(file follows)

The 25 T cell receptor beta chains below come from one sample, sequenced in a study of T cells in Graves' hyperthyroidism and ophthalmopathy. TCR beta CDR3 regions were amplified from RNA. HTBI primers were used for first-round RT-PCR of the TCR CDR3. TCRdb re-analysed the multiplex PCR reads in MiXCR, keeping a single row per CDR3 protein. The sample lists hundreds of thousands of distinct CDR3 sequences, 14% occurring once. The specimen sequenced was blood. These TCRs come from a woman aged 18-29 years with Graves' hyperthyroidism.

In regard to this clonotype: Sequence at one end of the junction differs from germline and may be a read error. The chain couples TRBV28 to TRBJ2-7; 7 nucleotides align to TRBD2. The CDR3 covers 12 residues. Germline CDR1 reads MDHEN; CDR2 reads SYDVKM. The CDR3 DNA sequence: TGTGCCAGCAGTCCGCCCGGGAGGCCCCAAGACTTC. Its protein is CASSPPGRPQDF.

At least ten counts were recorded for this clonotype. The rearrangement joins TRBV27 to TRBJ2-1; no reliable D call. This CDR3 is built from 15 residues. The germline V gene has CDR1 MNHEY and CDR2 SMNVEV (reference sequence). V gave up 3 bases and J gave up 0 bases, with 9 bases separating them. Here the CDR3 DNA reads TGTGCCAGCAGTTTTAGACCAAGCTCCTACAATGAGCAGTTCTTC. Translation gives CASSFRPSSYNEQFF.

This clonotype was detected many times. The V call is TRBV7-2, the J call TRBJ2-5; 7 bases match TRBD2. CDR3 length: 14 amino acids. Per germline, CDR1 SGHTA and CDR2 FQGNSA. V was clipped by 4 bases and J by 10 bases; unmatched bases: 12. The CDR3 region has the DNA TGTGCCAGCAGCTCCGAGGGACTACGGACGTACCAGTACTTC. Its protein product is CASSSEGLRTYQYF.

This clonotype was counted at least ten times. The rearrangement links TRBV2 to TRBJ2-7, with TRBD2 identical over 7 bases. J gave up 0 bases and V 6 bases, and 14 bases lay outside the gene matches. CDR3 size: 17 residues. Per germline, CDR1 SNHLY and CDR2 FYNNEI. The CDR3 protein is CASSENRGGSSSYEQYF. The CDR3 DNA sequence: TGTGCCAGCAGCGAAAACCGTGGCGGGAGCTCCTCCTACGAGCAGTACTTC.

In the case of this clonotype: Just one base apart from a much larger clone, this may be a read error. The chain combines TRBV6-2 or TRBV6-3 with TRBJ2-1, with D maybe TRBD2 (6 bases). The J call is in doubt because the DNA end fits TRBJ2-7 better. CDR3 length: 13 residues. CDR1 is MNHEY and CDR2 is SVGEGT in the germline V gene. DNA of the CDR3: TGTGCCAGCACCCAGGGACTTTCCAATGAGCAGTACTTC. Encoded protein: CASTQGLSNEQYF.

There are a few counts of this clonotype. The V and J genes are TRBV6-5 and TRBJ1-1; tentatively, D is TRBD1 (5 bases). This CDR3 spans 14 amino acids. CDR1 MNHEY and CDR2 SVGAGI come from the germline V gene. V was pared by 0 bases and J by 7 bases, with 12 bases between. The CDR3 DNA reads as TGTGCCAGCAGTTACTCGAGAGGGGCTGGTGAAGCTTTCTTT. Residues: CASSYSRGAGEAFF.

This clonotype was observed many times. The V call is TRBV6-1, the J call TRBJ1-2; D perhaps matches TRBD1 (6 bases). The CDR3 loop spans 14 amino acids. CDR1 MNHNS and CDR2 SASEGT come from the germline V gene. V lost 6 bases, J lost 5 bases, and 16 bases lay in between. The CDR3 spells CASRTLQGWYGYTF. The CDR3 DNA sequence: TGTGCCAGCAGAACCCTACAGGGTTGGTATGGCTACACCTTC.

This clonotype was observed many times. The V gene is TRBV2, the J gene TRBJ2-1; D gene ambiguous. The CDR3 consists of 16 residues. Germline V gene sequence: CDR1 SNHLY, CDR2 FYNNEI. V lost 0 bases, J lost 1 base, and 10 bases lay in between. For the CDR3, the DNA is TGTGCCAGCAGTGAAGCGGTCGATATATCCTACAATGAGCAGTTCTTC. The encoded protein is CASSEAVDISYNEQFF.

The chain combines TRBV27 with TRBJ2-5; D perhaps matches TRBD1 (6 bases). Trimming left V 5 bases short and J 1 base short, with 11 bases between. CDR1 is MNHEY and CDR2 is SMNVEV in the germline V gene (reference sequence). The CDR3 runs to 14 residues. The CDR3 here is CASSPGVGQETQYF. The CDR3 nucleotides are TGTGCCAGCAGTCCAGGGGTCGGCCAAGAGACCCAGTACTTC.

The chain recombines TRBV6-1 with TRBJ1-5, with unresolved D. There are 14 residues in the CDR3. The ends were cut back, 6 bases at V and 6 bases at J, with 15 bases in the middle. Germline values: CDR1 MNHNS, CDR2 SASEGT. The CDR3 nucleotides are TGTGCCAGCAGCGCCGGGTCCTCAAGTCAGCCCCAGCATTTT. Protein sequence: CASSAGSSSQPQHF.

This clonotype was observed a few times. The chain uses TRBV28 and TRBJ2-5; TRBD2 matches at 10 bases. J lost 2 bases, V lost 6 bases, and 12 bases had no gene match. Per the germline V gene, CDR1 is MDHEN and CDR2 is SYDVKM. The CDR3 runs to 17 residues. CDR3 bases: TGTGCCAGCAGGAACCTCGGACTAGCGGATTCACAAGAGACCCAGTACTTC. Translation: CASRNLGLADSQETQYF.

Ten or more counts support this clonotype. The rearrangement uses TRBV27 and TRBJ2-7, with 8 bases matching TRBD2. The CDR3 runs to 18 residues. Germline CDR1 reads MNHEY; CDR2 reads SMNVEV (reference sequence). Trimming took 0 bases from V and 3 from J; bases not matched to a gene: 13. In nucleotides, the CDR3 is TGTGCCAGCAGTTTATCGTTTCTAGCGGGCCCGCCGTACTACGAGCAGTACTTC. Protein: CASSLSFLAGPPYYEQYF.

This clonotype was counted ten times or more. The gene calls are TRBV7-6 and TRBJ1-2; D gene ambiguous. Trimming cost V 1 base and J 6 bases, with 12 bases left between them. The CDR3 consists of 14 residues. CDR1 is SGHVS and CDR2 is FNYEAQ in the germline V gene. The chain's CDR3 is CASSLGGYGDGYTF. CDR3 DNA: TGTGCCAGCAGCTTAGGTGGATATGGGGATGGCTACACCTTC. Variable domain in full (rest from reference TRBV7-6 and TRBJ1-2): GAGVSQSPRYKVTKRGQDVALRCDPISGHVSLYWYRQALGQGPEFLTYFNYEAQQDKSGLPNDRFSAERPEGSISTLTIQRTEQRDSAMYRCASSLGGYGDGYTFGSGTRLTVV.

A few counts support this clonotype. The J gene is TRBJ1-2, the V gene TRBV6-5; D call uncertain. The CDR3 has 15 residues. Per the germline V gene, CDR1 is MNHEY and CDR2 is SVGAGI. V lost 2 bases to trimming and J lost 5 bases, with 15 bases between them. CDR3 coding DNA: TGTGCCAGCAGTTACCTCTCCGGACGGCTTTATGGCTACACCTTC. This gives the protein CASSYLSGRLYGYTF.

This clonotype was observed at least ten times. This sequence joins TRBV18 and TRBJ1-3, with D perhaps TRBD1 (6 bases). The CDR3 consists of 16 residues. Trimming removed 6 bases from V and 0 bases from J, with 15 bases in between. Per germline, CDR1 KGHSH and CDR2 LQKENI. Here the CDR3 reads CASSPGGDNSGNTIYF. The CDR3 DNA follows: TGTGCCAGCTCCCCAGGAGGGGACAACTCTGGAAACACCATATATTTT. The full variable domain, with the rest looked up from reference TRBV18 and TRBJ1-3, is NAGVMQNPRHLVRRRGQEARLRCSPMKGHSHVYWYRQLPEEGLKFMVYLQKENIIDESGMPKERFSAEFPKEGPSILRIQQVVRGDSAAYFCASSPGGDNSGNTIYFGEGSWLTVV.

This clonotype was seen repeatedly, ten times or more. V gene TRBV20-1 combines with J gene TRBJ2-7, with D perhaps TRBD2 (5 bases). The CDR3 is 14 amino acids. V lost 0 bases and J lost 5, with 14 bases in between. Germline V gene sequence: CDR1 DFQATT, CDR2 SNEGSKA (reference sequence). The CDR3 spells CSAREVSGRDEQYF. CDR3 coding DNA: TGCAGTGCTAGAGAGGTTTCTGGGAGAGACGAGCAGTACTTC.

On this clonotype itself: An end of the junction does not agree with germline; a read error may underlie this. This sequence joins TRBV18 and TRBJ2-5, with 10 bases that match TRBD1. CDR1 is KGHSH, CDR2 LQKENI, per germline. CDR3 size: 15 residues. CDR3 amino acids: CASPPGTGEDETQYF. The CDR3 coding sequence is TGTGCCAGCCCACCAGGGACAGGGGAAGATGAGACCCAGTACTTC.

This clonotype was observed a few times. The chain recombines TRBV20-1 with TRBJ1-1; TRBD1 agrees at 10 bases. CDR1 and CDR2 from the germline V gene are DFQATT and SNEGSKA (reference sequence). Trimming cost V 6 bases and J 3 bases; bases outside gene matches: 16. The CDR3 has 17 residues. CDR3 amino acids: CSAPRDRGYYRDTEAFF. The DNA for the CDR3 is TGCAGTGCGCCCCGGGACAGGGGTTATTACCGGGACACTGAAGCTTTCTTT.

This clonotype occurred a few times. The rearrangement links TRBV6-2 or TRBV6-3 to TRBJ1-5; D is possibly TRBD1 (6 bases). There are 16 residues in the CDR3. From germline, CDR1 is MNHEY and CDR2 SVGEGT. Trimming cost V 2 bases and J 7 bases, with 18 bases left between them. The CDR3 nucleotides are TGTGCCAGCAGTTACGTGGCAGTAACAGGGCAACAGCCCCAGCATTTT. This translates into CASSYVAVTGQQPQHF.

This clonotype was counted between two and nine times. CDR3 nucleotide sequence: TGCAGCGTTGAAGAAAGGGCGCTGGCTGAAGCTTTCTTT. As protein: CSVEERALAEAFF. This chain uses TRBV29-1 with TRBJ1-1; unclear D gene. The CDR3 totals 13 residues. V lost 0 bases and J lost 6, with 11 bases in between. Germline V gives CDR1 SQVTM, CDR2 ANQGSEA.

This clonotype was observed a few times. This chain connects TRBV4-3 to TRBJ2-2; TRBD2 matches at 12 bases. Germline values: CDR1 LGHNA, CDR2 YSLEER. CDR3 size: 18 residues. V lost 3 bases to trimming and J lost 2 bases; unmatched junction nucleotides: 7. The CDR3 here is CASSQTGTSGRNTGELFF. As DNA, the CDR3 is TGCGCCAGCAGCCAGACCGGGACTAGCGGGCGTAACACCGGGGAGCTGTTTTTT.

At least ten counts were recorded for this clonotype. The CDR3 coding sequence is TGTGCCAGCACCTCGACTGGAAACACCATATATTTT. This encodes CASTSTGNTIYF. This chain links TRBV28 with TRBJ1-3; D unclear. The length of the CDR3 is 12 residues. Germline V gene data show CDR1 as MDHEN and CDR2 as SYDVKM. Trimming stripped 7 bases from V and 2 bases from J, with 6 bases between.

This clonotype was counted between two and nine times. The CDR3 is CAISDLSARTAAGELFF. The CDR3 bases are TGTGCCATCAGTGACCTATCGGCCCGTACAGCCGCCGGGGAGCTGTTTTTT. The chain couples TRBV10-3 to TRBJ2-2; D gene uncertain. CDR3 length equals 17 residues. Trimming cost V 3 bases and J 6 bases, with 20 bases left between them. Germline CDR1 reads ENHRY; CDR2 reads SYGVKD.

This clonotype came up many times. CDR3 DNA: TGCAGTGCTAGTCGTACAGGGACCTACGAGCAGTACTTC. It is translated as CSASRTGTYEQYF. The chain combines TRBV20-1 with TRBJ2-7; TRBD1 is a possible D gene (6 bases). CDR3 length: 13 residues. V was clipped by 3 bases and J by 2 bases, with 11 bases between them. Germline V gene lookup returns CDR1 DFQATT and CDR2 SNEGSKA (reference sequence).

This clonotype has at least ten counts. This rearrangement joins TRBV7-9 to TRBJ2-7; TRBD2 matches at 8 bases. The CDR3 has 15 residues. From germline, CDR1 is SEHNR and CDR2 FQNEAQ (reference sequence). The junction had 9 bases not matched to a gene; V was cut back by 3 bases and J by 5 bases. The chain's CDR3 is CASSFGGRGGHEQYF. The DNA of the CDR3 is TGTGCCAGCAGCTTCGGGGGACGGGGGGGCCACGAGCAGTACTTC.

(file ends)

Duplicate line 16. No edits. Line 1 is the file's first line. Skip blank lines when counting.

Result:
This clonotype was observed at least ten times. This sequence joins TRBV18 and TRBJ1-3, with D perhaps TRBD1 (6 bases). The CDR3 consists of 16 residues. Trimming removed 6 bases from V and 0 bases from J, with 15 bases in between. Per germline, CDR1 KGHSH and CDR2 LQKENI. Here the CDR3 reads CASSPGGDNSGNTIYF. The CDR3 DNA follows: TGTGCCAGCTCCCCAGGAGGGGACAACTCTGGAAACACCATATATTTT. The full variable domain, with the rest looked up from reference TRBV18 and TRBJ1-3, is NAGVMQNPRHLVRRRGQEARLRCSPMKGHSHVYWYRQLPEEGLKFMVYLQKENIIDESGMPKERFSAEFPKEGPSILRIQQVVRGDSAAYFCASSPGGDNSGNTIYFGEGSWLTVV.